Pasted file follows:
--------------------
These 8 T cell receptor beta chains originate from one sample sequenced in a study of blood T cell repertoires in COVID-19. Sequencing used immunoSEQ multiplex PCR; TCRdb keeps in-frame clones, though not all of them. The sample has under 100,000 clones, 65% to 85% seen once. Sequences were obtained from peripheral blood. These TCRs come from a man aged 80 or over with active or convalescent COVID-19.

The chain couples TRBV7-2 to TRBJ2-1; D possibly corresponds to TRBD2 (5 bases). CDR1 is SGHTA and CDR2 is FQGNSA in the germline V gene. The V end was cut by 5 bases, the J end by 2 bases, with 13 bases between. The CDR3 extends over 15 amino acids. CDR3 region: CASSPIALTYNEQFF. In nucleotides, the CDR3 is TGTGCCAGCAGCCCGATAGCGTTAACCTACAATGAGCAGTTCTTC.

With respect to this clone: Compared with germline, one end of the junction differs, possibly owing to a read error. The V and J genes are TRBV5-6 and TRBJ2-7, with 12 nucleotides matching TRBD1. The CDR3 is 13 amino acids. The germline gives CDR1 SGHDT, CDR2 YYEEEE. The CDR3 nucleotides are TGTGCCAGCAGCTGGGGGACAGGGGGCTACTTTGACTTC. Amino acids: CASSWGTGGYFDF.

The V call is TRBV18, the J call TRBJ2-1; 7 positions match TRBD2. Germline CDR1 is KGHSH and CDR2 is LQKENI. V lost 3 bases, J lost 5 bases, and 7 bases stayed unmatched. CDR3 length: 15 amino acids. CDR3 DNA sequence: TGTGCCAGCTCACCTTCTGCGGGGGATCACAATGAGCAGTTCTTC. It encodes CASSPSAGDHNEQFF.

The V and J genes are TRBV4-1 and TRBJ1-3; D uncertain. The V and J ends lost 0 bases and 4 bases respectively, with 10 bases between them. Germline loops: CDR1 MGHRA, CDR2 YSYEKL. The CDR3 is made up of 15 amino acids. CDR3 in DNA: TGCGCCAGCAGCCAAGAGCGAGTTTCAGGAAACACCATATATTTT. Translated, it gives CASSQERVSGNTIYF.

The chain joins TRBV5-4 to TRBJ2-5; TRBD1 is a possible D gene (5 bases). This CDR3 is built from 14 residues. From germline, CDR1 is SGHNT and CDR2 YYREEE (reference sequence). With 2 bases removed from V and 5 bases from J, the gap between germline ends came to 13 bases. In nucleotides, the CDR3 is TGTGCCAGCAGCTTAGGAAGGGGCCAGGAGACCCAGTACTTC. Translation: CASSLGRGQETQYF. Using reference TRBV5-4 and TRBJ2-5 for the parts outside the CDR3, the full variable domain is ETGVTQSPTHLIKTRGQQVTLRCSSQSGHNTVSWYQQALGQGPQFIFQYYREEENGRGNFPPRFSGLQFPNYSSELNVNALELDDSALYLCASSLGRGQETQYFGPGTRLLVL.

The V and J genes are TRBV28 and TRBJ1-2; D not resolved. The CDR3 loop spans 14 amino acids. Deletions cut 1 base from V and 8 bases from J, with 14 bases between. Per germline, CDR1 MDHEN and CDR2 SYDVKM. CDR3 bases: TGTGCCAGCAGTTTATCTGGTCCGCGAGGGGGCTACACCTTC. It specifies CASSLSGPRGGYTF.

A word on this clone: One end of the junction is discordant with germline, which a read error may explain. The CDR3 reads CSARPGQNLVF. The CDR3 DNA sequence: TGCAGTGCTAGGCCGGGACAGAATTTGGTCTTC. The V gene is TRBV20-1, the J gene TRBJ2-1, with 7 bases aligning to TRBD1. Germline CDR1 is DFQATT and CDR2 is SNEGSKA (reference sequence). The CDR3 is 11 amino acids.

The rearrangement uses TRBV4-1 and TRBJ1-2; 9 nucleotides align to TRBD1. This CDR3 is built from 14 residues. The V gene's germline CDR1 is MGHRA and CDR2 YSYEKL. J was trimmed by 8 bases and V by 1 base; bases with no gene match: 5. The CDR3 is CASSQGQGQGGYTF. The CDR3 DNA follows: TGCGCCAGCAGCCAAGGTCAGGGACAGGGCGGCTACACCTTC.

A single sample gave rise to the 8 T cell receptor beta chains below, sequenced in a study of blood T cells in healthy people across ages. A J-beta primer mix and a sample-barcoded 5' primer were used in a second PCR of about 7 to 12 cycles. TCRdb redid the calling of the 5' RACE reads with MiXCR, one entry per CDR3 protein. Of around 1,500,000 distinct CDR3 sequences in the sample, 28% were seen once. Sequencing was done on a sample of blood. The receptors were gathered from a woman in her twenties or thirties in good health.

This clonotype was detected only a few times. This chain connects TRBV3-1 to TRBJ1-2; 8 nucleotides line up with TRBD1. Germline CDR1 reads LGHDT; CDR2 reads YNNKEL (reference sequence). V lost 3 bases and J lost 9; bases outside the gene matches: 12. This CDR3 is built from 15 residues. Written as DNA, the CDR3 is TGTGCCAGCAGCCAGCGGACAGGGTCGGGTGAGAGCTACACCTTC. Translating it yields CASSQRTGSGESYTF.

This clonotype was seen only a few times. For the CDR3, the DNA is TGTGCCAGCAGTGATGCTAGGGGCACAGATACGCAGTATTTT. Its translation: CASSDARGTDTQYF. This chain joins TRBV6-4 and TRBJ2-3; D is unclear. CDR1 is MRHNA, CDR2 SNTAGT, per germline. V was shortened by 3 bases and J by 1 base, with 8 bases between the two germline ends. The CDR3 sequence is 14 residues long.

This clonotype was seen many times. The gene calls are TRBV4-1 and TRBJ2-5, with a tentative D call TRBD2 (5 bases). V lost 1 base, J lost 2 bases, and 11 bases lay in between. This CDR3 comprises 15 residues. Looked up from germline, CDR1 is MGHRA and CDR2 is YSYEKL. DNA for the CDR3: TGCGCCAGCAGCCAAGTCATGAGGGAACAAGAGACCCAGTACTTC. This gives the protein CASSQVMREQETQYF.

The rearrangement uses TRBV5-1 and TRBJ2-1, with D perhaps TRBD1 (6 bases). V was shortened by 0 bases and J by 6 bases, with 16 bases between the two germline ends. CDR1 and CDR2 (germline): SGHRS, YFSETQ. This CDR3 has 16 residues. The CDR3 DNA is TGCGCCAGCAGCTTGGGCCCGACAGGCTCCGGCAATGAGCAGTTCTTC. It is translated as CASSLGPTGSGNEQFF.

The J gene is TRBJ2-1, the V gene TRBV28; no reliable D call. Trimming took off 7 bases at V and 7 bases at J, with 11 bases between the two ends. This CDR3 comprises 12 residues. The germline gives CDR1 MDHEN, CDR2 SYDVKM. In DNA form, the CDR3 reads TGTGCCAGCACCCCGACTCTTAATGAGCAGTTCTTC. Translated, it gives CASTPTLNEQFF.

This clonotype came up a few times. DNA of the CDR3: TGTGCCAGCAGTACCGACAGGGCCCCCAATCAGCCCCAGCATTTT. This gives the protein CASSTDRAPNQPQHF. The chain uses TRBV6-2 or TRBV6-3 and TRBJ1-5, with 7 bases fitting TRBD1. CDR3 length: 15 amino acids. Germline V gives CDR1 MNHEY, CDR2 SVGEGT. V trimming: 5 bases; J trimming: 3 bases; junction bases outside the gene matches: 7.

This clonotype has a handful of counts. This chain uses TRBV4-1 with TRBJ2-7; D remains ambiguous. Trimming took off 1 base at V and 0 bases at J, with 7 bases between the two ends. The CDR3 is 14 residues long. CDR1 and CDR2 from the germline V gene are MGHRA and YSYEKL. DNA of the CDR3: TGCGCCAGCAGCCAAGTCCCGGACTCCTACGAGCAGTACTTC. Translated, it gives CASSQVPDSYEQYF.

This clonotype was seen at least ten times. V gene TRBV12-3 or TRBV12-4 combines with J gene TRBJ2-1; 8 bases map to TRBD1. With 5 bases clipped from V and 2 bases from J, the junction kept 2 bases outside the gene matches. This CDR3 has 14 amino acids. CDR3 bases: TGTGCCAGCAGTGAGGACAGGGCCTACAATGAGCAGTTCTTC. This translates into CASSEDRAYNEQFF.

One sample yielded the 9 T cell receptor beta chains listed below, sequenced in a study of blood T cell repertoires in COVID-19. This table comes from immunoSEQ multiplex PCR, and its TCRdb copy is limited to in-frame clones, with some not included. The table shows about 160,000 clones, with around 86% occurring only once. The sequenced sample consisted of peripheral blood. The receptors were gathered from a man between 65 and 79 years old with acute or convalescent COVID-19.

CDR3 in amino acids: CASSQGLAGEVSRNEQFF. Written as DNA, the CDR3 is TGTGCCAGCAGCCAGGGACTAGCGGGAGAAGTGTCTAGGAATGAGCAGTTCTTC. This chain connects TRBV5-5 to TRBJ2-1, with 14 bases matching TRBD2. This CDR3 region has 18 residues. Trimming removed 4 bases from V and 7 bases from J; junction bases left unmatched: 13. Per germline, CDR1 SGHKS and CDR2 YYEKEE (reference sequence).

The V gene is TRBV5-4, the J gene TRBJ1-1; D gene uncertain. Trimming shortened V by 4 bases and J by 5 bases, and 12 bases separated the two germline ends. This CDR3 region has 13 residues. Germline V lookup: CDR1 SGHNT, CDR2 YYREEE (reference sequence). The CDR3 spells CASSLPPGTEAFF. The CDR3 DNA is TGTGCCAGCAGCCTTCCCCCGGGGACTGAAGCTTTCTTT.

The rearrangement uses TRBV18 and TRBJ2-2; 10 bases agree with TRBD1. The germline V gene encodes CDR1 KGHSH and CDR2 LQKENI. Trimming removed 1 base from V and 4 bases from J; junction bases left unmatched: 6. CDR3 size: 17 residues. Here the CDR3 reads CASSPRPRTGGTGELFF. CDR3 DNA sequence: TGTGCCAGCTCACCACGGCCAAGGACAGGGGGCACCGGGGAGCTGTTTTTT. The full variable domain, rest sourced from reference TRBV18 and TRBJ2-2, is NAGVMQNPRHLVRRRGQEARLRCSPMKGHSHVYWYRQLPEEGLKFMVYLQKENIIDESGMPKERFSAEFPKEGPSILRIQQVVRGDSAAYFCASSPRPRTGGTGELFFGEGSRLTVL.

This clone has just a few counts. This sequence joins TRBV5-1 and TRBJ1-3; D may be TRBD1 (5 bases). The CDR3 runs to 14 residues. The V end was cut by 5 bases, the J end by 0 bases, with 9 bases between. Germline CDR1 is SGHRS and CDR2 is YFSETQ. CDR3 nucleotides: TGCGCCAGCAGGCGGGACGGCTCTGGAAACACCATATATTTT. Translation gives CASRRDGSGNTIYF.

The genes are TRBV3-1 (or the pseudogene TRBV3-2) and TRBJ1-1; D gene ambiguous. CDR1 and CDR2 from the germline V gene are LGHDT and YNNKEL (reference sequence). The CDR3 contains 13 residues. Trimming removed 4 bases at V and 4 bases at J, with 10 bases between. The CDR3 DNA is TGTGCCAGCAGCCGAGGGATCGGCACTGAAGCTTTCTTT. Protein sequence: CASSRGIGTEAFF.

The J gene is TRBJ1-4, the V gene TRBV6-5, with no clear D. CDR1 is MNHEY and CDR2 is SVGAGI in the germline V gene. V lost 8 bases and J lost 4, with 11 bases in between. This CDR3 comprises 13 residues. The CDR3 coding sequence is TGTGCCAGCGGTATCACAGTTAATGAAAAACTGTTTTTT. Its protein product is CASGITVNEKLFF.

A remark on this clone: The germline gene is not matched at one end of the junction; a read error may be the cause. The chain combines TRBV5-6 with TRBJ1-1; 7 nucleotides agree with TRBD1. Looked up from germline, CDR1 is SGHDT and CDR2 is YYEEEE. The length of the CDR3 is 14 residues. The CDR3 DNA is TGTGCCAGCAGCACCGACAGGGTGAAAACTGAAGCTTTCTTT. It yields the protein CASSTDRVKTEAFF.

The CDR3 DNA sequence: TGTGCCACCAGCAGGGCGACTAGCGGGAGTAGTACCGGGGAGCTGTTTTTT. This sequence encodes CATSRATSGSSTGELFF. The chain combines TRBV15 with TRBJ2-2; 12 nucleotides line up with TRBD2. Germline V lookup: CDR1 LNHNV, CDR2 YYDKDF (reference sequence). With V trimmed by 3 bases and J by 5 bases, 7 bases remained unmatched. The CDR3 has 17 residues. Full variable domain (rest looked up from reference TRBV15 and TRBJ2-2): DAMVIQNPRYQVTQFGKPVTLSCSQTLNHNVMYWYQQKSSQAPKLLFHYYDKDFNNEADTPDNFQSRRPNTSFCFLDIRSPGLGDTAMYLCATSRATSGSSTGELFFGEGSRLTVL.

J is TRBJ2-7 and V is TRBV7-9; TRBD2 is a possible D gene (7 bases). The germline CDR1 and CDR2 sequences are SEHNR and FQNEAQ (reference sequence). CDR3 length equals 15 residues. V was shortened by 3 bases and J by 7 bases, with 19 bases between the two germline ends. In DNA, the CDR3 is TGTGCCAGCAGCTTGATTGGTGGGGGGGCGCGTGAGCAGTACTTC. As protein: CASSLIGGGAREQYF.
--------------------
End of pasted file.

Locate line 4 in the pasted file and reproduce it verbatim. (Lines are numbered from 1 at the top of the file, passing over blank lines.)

The V call is TRBV18, the J call TRBJ2-1; 7 positions match TRBD2. Germline CDR1 is KGHSH and CDR2 is LQKENI. V lost 3 bases, J lost 5 bases, and 7 bases stayed unmatched. CDR3 length: 15 amino acids. CDR3 DNA sequence: TGTGCCAGCTCACCTTCTGCGGGGGATCACAATGAGCAGTTCTTC. It encodes CASSPSAGDHNEQFF.